DOH Release: National Brain Injury Awareness Month Rally at UH Manoa
The Department of Health (DOH) Neurotrauma Supports Program kicks off National Brain Injury Awareness Month by unveiling the UnMasking Brain Injury Mobile Exhibit at the “Rock It, Don’t Stock It” rally on March 4th from 9:00 a.m. to 1:00 p.m. at the University of Hawai‘i Mānoa, Campus Center, located at 2465 Campus Road, Honolulu, HI 96822.
The rally, which is free to the public, will provide attendees with injury prevention tips, resources, fun activities and multi-sport helmet giveaways on a first-come first-served basis.
Following the rally, the UnMasking Brain Injury Mobile Exhibit will be on display at the following locations/dates:
March 4 9am – 1pm Rock It, Don’t Stock It Rally, UH Campus Center
11:45 am First Lady Dawn Ige Remarks
March 5 – March 12 8am – 4:30pm Honolulu Hale 3rd Floor Gallery
March 13 – March 23 7am – 6pm State Capitol Chamber Level
March 23 – March 31 10am – 9pm Windward Mall
March is recognized as Brain Injury Awareness Month. According to the Centers for Disease Control and Prevention (CDC), the number of total traumatic brain injury (TBI) related emergency department visits, hospitalizations, and deaths increased by 53% from 1.88 million in 2006 to 2.88 million in 2014. Between 2016-2018, about half (52%) of the patients hospitalized for TBI in Hawai‘i and 90% of those treated in the emergency department were discharged. Between 2012 – 2018, the Hawai‘i Department of Health, (DOH) reported an annual average of 3,723 visits to Hawai‘i emergency departments and 1,561 hospitalizations related to a head injury.
According to Mary Brogan, the DOH Developmental Disabilities Division Administrator, “TBIs are often referred to as a “hidden disability” because survivors may not exhibit outward impairment. Yet, a TBI can affect how a brain processes information, compromising a person’s cognition, emotions, language, physical mobility, and sensory perception. This impacts their daily livelihood and ability to function.”
To increase public awareness about the effects of brain injuries, available resources, and ways to prevent serious, life-changing brain injuries, the DOH Developmental Disabilities Division (DDD) Neurotrauma Supports program is teaming up with community partners for events throughout the month of March.
The UnMasking Brain Injury Project is a national initiative that empowers brain injury survivors to share their stories through the creation of three-dimensional artistic masks that are beautiful and inspirational portrayals of survivors’ personal emotions and feelings experienced during their healing journey. The goal of this project is to raise public awareness about the prevalence and impacts of a brain injury while giving survivors a voice and creative outlet to educate others about the challenges of living with a brain injury.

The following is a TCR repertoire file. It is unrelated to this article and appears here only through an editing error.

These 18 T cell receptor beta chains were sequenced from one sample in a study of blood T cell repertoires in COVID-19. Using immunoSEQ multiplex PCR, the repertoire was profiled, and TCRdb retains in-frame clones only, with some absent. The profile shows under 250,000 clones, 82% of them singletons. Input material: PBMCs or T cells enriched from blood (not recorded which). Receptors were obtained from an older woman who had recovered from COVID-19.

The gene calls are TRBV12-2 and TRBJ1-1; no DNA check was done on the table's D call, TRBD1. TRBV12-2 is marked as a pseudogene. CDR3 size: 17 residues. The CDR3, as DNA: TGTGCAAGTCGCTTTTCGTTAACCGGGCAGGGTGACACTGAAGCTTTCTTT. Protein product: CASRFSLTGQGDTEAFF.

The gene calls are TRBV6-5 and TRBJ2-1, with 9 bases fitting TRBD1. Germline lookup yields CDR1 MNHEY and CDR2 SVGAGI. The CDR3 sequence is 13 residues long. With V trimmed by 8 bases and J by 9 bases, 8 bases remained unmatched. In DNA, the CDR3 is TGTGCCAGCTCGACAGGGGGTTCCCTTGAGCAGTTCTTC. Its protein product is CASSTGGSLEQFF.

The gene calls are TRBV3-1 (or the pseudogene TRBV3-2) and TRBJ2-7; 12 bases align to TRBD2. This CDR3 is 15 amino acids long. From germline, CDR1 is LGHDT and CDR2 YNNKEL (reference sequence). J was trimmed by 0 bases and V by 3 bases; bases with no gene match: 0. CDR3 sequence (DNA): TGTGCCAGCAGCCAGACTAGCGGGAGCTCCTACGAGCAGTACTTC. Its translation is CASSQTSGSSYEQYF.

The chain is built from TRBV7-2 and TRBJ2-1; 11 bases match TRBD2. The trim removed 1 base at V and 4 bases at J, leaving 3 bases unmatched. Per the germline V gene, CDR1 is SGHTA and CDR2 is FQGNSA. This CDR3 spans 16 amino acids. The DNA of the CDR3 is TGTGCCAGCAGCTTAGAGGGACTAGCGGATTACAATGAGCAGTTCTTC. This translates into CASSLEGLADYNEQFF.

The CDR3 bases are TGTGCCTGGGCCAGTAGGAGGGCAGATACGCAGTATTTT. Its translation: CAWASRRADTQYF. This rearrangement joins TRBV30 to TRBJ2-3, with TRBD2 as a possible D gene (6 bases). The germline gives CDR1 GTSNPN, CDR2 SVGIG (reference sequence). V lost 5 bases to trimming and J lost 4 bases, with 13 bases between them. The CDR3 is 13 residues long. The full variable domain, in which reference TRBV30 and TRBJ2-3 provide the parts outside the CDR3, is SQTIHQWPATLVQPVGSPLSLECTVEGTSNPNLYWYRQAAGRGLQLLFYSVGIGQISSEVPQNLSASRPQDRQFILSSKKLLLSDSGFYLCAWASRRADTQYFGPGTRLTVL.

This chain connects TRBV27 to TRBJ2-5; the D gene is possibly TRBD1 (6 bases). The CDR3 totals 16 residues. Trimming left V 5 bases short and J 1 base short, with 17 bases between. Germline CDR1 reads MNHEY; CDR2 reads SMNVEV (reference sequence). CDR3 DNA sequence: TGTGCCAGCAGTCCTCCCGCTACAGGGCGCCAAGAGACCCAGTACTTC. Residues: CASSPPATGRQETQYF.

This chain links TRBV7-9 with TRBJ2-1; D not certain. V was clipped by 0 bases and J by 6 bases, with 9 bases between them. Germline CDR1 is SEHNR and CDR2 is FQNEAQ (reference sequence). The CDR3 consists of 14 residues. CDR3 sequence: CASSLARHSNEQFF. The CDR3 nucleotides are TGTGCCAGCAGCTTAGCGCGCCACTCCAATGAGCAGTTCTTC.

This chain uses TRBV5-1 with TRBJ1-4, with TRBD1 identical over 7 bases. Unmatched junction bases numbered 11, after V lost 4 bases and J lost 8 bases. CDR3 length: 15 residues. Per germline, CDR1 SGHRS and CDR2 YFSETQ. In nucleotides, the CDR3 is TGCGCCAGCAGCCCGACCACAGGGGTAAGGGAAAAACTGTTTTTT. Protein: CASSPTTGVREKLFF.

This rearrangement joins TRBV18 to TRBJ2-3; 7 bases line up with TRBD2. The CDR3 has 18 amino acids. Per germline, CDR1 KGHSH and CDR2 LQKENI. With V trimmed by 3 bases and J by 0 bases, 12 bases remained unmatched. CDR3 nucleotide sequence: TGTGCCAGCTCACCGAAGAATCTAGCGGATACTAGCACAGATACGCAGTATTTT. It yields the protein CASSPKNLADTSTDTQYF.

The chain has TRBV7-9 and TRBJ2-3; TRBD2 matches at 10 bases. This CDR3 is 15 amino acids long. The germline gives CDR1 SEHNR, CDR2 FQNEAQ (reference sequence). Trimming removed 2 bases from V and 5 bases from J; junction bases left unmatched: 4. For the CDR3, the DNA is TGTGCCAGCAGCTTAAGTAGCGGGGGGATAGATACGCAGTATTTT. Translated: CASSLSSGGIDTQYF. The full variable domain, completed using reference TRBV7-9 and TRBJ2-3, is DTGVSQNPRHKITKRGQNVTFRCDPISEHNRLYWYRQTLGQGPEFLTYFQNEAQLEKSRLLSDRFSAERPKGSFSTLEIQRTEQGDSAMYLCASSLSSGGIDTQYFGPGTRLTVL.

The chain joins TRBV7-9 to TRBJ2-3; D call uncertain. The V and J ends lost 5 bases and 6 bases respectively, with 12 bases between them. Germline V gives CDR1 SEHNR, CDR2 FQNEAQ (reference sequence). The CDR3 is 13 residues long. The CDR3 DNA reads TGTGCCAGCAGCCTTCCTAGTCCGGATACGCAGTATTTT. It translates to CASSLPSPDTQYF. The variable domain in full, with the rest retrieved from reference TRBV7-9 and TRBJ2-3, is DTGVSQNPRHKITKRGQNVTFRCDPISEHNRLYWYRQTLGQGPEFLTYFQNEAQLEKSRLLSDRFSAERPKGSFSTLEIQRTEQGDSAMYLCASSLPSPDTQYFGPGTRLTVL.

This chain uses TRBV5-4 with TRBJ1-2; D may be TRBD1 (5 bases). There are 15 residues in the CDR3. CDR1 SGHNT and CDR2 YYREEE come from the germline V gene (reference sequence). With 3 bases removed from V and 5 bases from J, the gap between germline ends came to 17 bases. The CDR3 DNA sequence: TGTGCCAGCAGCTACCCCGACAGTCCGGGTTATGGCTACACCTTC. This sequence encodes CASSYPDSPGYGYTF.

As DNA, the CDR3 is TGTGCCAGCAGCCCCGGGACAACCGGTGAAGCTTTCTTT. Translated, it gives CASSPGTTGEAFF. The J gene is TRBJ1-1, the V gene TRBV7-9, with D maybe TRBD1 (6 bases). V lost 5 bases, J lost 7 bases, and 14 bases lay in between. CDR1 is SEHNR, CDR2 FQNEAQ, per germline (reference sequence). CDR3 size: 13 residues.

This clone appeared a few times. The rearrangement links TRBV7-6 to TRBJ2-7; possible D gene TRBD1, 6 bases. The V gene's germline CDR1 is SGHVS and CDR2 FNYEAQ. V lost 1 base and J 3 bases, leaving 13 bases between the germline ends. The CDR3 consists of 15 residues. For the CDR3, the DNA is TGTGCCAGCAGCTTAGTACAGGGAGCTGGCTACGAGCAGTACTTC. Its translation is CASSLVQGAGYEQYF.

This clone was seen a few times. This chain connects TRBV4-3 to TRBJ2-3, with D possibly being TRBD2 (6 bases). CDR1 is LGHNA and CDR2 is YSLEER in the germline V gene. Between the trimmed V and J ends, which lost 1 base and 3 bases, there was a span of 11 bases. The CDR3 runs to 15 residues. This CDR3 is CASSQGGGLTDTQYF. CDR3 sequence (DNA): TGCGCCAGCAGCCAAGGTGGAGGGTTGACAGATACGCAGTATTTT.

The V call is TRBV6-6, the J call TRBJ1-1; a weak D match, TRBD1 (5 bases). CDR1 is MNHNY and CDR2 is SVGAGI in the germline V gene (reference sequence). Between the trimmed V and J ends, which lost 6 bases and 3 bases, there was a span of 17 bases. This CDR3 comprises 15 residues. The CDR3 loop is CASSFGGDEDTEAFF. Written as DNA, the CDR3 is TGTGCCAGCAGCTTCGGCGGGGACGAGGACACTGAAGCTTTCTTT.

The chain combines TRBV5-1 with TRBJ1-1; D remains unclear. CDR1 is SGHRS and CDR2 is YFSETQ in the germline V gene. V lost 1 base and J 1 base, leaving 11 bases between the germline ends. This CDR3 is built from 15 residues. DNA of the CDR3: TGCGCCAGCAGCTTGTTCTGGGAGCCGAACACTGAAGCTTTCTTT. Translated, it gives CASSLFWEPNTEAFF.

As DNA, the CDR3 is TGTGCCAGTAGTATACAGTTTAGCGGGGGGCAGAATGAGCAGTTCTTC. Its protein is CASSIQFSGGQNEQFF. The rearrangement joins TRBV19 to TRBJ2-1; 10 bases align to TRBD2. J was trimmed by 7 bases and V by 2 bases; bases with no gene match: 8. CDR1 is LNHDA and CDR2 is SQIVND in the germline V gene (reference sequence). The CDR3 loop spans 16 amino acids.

Organizations participating in the rally include: University of Hawai‘i at Mānoa (UH Manoa) College of Education, UH Mānoa Kokua Services, Hawaii Concussion Awareness Management Program, Queen’s Medical Center, Kapiolani Medical Center, Hawai’i Bicycling League, Hinds Feet Farms, DOH Injury Prevention Systems Branch, Rehabilitation Hospital of the Pacific, City and County of Honolulu Proud to be Pono Prevention Campaign, and Leeward Community College Motorcycle Training Instructors.
The Hawai‘i DOH Neurotrauma Supports Program cultivates and shares resources to address the needs of individuals and their families affected by neurotrauma injury. The program encourages people to learn about brain injuries and how to prevent them.
The following prevention techniques are recommended to avoid traumatic brain injuries:
Wear a seatbelt every time you drive or ride in a motor vehicle and properly install and use infant and child car seats;
Never drive while under the influence of alcohol or drugs;
Wear a helmet or appropriate headgear when you or your children ride a bike, motorcycle, moped, scooter, or skateboard, play contact sports or baseball/softball, or ride a horse;
Eliminate trip hazards at home for kupuna through regular medication reviews and annual eye exams. Regular exercise is highly recommended to help older adults maintain and improve their balance and coordination; and
Make living and play areas safer for children by installing window guards, using safety gates at the top and bottom of stairs, and make sure your child’s playground has soft material under it.
For additional information on resources for individuals with traumatic brain injury, please call the Neurotrauma Helpline at (808) 733-2155 or visit the Neurotrauma Supports website at http://health.hawaii.gov/nt/.